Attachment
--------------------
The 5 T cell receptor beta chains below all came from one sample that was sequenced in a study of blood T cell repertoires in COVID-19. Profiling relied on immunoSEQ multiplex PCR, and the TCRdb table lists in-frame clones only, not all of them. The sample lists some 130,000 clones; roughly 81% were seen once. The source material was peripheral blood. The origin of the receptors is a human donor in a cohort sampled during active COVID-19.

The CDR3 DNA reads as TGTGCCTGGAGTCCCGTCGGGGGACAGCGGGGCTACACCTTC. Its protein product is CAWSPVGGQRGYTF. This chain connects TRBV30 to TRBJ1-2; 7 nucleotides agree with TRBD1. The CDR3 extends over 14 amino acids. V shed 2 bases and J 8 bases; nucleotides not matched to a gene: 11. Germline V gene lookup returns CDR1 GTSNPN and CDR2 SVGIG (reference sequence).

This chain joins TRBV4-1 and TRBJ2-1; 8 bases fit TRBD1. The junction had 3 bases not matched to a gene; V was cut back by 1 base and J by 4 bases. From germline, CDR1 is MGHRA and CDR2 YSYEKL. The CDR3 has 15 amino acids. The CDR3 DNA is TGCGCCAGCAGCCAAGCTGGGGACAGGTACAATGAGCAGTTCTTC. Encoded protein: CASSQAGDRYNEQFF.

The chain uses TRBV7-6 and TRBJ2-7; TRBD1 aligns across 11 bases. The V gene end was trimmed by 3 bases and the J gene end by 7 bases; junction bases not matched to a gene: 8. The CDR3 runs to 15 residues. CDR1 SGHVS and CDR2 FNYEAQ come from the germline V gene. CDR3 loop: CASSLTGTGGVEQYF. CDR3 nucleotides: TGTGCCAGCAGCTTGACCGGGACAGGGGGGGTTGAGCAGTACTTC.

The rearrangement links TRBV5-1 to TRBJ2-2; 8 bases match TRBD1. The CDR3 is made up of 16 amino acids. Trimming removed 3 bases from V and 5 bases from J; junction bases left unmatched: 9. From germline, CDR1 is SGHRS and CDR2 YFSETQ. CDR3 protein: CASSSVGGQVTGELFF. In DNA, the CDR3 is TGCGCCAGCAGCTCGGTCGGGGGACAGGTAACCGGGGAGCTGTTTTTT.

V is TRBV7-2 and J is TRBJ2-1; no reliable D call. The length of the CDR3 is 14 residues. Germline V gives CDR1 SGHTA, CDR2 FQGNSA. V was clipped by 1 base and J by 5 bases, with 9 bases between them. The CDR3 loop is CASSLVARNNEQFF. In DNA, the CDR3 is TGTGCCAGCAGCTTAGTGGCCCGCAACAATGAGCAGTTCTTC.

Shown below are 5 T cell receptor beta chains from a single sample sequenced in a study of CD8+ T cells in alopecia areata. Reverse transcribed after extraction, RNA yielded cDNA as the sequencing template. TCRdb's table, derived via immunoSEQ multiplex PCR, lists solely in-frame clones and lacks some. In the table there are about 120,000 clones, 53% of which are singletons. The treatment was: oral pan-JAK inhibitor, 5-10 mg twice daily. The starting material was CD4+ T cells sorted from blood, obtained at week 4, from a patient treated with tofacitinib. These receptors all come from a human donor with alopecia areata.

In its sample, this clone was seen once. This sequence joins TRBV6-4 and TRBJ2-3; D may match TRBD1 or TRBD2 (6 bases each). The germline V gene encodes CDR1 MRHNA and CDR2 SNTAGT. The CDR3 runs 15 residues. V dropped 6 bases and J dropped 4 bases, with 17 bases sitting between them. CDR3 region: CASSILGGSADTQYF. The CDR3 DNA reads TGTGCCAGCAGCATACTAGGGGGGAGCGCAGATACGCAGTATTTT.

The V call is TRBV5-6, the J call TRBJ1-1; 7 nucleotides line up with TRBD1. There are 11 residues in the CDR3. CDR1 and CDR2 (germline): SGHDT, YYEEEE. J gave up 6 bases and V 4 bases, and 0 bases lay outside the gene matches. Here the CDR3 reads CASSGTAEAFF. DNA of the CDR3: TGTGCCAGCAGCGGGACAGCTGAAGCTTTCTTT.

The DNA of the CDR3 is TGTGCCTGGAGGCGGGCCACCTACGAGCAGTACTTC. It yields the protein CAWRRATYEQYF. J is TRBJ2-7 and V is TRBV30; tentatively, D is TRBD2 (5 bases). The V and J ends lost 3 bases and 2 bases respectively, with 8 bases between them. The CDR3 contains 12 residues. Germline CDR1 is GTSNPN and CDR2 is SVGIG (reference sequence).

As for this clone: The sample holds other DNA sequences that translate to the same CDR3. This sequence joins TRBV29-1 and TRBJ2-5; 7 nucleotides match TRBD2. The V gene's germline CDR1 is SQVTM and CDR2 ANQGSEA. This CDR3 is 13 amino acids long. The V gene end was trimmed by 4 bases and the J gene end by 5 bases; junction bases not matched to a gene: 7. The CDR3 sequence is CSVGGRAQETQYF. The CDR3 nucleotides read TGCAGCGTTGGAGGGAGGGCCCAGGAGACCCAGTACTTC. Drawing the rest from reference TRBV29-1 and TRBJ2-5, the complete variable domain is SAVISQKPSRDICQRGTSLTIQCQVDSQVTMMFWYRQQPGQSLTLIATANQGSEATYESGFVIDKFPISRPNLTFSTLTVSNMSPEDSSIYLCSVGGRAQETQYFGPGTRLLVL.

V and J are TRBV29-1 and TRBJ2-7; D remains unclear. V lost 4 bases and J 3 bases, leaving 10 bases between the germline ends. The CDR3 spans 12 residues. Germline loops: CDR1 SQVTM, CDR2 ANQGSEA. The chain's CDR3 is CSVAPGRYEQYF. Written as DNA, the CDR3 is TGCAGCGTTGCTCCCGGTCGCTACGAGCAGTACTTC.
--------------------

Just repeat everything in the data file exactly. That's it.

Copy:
The 5 T cell receptor beta chains below all came from one sample that was sequenced in a study of blood T cell repertoires in COVID-19. Profiling relied on immunoSEQ multiplex PCR, and the TCRdb table lists in-frame clones only, not all of them. The sample lists some 130,000 clones; roughly 81% were seen once. The source material was peripheral blood. The origin of the receptors is a human donor in a cohort sampled during active COVID-19.

The CDR3 DNA reads as TGTGCCTGGAGTCCCGTCGGGGGACAGCGGGGCTACACCTTC. Its protein product is CAWSPVGGQRGYTF. This chain connects TRBV30 to TRBJ1-2; 7 nucleotides agree with TRBD1. The CDR3 extends over 14 amino acids. V shed 2 bases and J 8 bases; nucleotides not matched to a gene: 11. Germline V gene lookup returns CDR1 GTSNPN and CDR2 SVGIG (reference sequence).

This chain joins TRBV4-1 and TRBJ2-1; 8 bases fit TRBD1. The junction had 3 bases not matched to a gene; V was cut back by 1 base and J by 4 bases. From germline, CDR1 is MGHRA and CDR2 YSYEKL. The CDR3 has 15 amino acids. The CDR3 DNA is TGCGCCAGCAGCCAAGCTGGGGACAGGTACAATGAGCAGTTCTTC. Encoded protein: CASSQAGDRYNEQFF.

The chain uses TRBV7-6 and TRBJ2-7; TRBD1 aligns across 11 bases. The V gene end was trimmed by 3 bases and the J gene end by 7 bases; junction bases not matched to a gene: 8. The CDR3 runs to 15 residues. CDR1 SGHVS and CDR2 FNYEAQ come from the germline V gene. CDR3 loop: CASSLTGTGGVEQYF. CDR3 nucleotides: TGTGCCAGCAGCTTGACCGGGACAGGGGGGGTTGAGCAGTACTTC.

The rearrangement links TRBV5-1 to TRBJ2-2; 8 bases match TRBD1. The CDR3 is made up of 16 amino acids. Trimming removed 3 bases from V and 5 bases from J; junction bases left unmatched: 9. From germline, CDR1 is SGHRS and CDR2 YFSETQ. CDR3 protein: CASSSVGGQVTGELFF. In DNA, the CDR3 is TGCGCCAGCAGCTCGGTCGGGGGACAGGTAACCGGGGAGCTGTTTTTT.

V is TRBV7-2 and J is TRBJ2-1; no reliable D call. The length of the CDR3 is 14 residues. Germline V gives CDR1 SGHTA, CDR2 FQGNSA. V was clipped by 1 base and J by 5 bases, with 9 bases between them. The CDR3 loop is CASSLVARNNEQFF. In DNA, the CDR3 is TGTGCCAGCAGCTTAGTGGCCCGCAACAATGAGCAGTTCTTC.

Shown below are 5 T cell receptor beta chains from a single sample sequenced in a study of CD8+ T cells in alopecia areata. Reverse transcribed after extraction, RNA yielded cDNA as the sequencing template. TCRdb's table, derived via immunoSEQ multiplex PCR, lists solely in-frame clones and lacks some. In the table there are about 120,000 clones, 53% of which are singletons. The treatment was: oral pan-JAK inhibitor, 5-10 mg twice daily. The starting material was CD4+ T cells sorted from blood, obtained at week 4, from a patient treated with tofacitinib. These receptors all come from a human donor with alopecia areata.

In its sample, this clone was seen once. This sequence joins TRBV6-4 and TRBJ2-3; D may match TRBD1 or TRBD2 (6 bases each). The germline V gene encodes CDR1 MRHNA and CDR2 SNTAGT. The CDR3 runs 15 residues. V dropped 6 bases and J dropped 4 bases, with 17 bases sitting between them. CDR3 region: CASSILGGSADTQYF. The CDR3 DNA reads TGTGCCAGCAGCATACTAGGGGGGAGCGCAGATACGCAGTATTTT.

The V call is TRBV5-6, the J call TRBJ1-1; 7 nucleotides line up with TRBD1. There are 11 residues in the CDR3. CDR1 and CDR2 (germline): SGHDT, YYEEEE. J gave up 6 bases and V 4 bases, and 0 bases lay outside the gene matches. Here the CDR3 reads CASSGTAEAFF. DNA of the CDR3: TGTGCCAGCAGCGGGACAGCTGAAGCTTTCTTT.

The DNA of the CDR3 is TGTGCCTGGAGGCGGGCCACCTACGAGCAGTACTTC. It yields the protein CAWRRATYEQYF. J is TRBJ2-7 and V is TRBV30; tentatively, D is TRBD2 (5 bases). The V and J ends lost 3 bases and 2 bases respectively, with 8 bases between them. The CDR3 contains 12 residues. Germline CDR1 is GTSNPN and CDR2 is SVGIG (reference sequence).

As for this clone: The sample holds other DNA sequences that translate to the same CDR3. This sequence joins TRBV29-1 and TRBJ2-5; 7 nucleotides match TRBD2. The V gene's germline CDR1 is SQVTM and CDR2 ANQGSEA. This CDR3 is 13 amino acids long. The V gene end was trimmed by 4 bases and the J gene end by 5 bases; junction bases not matched to a gene: 7. The CDR3 sequence is CSVGGRAQETQYF. The CDR3 nucleotides read TGCAGCGTTGGAGGGAGGGCCCAGGAGACCCAGTACTTC. Drawing the rest from reference TRBV29-1 and TRBJ2-5, the complete variable domain is SAVISQKPSRDICQRGTSLTIQCQVDSQVTMMFWYRQQPGQSLTLIATANQGSEATYESGFVIDKFPISRPNLTFSTLTVSNMSPEDSSIYLCSVGGRAQETQYFGPGTRLLVL.

V and J are TRBV29-1 and TRBJ2-7; D remains unclear. V lost 4 bases and J 3 bases, leaving 10 bases between the germline ends. The CDR3 spans 12 residues. Germline loops: CDR1 SQVTM, CDR2 ANQGSEA. The chain's CDR3 is CSVAPGRYEQYF. Written as DNA, the CDR3 is TGCAGCGTTGCTCCCGGTCGCTACGAGCAGTACTTC.